The West Wing: Season 5, Episode 4

Han (22 Oct. 2003)

TV Episode  -   -  Drama
7.8
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A North Korean pianist announces his intention to defect in the Oval Office. While the staff passionately debate his request they also fight to get the President's choice of Vice President ... See full summary »

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Title: Han (22 Oct 2003)

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Cast

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Rep. Theo
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Jai Yung Ahn - Pianist
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Storyline

A North Korean pianist announces his intention to defect in the Oval Office. While the staff passionately debate his request they also fight to get the President's choice of Vice President nominated by a new and hostile Speaker of the House. Written by h_berry

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Drama

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Release Date:

22 October 2003 (USA)  »

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1.78 : 1
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Did You Know?

Trivia

The title refers to a Korean cultural concept, as described by Jed Bartlet: "There is no literal English translation. It's a state of mind. Of soul, really. A sadness. A sadness so deep, no tears will come. And yet still there's hope." See more »

Goofs

When Will and Toby are in Will's office working on the speech, as Will is typing, no text appears (or disappears) on his screen. See more »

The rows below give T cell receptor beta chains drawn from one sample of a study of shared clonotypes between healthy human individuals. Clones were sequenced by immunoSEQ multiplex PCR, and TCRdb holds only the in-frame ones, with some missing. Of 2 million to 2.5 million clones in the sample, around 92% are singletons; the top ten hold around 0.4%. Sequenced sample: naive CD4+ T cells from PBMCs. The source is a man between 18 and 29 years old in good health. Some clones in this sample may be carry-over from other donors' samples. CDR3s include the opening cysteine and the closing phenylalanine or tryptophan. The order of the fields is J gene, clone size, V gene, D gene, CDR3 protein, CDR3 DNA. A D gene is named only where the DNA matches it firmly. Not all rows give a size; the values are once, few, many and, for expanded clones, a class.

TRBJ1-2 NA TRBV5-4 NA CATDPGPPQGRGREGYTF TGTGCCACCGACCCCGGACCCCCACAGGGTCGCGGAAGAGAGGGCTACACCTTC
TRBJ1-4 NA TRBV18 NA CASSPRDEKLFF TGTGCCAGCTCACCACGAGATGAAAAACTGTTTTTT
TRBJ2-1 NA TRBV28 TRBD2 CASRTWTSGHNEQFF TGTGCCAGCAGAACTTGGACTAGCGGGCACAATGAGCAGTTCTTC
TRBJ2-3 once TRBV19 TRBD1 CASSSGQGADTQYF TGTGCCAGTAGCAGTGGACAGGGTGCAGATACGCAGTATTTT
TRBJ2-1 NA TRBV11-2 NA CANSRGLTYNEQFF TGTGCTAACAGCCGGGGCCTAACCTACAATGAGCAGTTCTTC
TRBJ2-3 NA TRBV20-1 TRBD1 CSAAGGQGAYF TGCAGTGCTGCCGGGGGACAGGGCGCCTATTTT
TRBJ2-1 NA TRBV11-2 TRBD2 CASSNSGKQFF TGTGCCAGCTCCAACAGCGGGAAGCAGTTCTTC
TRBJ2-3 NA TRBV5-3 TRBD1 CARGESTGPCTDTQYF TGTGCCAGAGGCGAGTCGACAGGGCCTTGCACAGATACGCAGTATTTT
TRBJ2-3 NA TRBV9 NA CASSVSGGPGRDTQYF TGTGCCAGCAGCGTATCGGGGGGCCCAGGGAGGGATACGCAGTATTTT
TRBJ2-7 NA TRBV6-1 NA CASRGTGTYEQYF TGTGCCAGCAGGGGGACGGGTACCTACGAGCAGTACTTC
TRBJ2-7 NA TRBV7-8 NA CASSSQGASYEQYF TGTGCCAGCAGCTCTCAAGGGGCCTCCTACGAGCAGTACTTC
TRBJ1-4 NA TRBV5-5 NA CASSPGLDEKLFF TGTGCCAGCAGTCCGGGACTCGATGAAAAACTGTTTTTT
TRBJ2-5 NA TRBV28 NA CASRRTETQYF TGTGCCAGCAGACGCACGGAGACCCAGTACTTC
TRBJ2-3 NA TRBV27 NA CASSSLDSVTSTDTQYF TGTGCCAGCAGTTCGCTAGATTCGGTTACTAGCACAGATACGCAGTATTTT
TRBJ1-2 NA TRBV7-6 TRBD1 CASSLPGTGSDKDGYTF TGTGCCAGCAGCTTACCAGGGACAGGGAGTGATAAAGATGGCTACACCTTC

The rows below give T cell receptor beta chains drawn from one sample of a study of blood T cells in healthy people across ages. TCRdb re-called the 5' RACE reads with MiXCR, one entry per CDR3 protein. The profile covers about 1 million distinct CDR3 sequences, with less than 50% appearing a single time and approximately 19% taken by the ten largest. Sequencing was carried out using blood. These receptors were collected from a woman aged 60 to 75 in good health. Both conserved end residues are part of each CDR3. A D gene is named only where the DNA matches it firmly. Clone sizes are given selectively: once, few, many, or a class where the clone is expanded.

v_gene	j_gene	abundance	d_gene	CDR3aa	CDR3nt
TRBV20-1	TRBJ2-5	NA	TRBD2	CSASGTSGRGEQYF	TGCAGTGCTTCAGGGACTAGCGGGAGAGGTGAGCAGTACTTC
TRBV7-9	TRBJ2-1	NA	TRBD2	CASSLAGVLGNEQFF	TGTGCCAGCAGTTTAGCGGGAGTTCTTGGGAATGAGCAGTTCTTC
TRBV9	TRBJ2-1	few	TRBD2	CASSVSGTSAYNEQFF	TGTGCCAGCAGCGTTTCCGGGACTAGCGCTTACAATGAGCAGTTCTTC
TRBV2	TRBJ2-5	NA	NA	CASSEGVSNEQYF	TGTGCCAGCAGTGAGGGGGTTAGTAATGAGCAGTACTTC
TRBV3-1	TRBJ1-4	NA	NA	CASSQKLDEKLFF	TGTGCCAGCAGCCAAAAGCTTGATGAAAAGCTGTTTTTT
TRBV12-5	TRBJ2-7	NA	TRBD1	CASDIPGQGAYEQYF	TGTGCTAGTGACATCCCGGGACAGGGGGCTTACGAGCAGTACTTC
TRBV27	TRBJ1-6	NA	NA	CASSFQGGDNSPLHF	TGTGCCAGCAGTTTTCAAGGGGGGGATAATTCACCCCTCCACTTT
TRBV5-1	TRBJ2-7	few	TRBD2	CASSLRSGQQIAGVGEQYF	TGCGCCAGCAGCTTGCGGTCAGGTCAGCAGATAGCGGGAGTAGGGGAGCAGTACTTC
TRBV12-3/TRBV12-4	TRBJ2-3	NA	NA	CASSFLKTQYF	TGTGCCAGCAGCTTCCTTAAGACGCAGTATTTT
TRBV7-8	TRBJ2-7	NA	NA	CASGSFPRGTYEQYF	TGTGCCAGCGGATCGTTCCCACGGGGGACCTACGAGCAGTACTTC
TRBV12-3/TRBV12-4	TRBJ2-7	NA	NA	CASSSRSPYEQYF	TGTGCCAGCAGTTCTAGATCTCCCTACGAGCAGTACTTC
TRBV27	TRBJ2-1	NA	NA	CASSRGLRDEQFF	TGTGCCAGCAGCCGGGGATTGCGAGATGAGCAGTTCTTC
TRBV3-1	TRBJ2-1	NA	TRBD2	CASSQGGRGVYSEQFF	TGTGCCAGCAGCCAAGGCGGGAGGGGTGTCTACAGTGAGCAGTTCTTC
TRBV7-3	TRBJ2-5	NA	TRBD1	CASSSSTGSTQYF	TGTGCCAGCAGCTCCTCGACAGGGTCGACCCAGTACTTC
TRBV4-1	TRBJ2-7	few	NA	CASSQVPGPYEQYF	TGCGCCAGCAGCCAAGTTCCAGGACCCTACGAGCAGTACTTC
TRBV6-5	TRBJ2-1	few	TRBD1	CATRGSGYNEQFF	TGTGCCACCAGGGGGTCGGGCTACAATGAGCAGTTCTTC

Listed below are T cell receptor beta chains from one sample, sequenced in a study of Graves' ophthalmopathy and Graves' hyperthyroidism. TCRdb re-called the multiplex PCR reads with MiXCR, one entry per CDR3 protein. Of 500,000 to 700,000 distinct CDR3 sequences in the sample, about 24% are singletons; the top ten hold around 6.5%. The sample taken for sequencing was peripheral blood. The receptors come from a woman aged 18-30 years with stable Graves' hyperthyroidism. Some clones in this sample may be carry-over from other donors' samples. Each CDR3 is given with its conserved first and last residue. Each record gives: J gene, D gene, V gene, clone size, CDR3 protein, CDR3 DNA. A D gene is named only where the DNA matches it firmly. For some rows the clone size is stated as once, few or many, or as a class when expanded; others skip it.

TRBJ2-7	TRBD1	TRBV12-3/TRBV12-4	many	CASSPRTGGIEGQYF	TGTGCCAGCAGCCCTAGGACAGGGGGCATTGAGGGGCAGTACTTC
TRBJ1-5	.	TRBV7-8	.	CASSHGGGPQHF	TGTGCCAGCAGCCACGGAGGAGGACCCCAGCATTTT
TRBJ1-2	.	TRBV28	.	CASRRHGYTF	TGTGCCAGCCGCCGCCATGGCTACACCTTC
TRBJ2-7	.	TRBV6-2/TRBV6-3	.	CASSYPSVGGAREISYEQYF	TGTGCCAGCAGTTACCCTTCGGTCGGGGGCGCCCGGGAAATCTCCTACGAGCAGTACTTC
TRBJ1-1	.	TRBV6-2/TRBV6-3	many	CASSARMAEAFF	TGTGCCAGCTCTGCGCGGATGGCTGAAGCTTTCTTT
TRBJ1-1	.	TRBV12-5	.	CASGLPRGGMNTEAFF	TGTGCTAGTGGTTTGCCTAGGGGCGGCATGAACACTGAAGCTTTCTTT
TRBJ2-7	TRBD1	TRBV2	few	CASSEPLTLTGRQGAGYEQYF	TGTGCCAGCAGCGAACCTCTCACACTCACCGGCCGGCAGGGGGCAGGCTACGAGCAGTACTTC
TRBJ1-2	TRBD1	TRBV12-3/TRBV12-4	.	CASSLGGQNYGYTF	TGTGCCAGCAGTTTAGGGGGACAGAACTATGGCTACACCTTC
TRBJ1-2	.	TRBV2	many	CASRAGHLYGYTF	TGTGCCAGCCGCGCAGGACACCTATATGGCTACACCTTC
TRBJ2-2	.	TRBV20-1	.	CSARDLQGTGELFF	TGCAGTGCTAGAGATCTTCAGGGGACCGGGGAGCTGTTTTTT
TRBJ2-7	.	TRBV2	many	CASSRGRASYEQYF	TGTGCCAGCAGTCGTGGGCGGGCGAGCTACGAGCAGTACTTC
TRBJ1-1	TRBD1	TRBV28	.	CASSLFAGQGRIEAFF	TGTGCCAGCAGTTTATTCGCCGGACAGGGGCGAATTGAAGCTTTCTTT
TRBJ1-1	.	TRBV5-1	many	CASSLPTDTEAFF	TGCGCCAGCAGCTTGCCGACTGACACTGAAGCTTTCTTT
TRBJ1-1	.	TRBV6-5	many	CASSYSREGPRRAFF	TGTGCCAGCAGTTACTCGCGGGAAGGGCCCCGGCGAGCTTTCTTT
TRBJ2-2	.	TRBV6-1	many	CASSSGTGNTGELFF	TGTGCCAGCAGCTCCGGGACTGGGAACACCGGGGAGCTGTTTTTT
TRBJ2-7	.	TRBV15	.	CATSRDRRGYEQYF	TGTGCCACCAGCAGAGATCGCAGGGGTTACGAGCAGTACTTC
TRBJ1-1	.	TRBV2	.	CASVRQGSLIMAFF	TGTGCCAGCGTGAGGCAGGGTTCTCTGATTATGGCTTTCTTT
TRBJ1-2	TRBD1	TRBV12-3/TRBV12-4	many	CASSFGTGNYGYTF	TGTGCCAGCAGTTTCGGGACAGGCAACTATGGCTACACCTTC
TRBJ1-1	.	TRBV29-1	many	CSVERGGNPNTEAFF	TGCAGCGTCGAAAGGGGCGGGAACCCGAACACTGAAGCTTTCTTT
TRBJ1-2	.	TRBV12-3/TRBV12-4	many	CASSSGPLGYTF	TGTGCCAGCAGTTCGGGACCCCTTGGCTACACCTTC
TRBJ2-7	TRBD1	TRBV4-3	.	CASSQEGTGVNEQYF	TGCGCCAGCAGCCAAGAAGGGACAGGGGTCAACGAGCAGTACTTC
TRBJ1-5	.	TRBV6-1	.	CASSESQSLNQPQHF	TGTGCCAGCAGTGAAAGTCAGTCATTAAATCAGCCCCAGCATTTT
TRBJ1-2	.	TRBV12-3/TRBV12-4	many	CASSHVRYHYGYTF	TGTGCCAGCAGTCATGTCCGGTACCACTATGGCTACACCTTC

Quotes

President Josiah 'Jed' Bartlet: There's a Korean word, Han. I looked it up. There is no literal English translation, it's a state of mind, of soul really. A sadness. A sadness so deep no tears will come, and yet still, there's hope.
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Soundtracks

Prelude No 4 In E Minor Op 28
(uncredited)
Written by Frédéric Chopin
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User Reviews

 
Music, Politics, this episode was amazing.
16 August 2011 | by (Indonesia) – See all my reviews

Personally, I think this episode is one of the best (if not the best) of the series yet. The cinematography (the lighting was almost bewitching!), the script, the acting, it was amazing. I was pretty amaze with Tony Lee's performance, truly capturing the essence of the desire for freedom and the obligation to put his desire behind world's need. The ending was remarkable, illustrating the point Sorkin was trying to make: it's the most unpredictable regime in the world.

Not only that, the scene where Toby and Will was humorously describing Robert Russell, was not only funny, but exceptionally well written. The words are so hard to be comprehend, you might need a dictionary to perfectly understand it!


2 of 3 people found this review helpful.  Was this review helpful to you?

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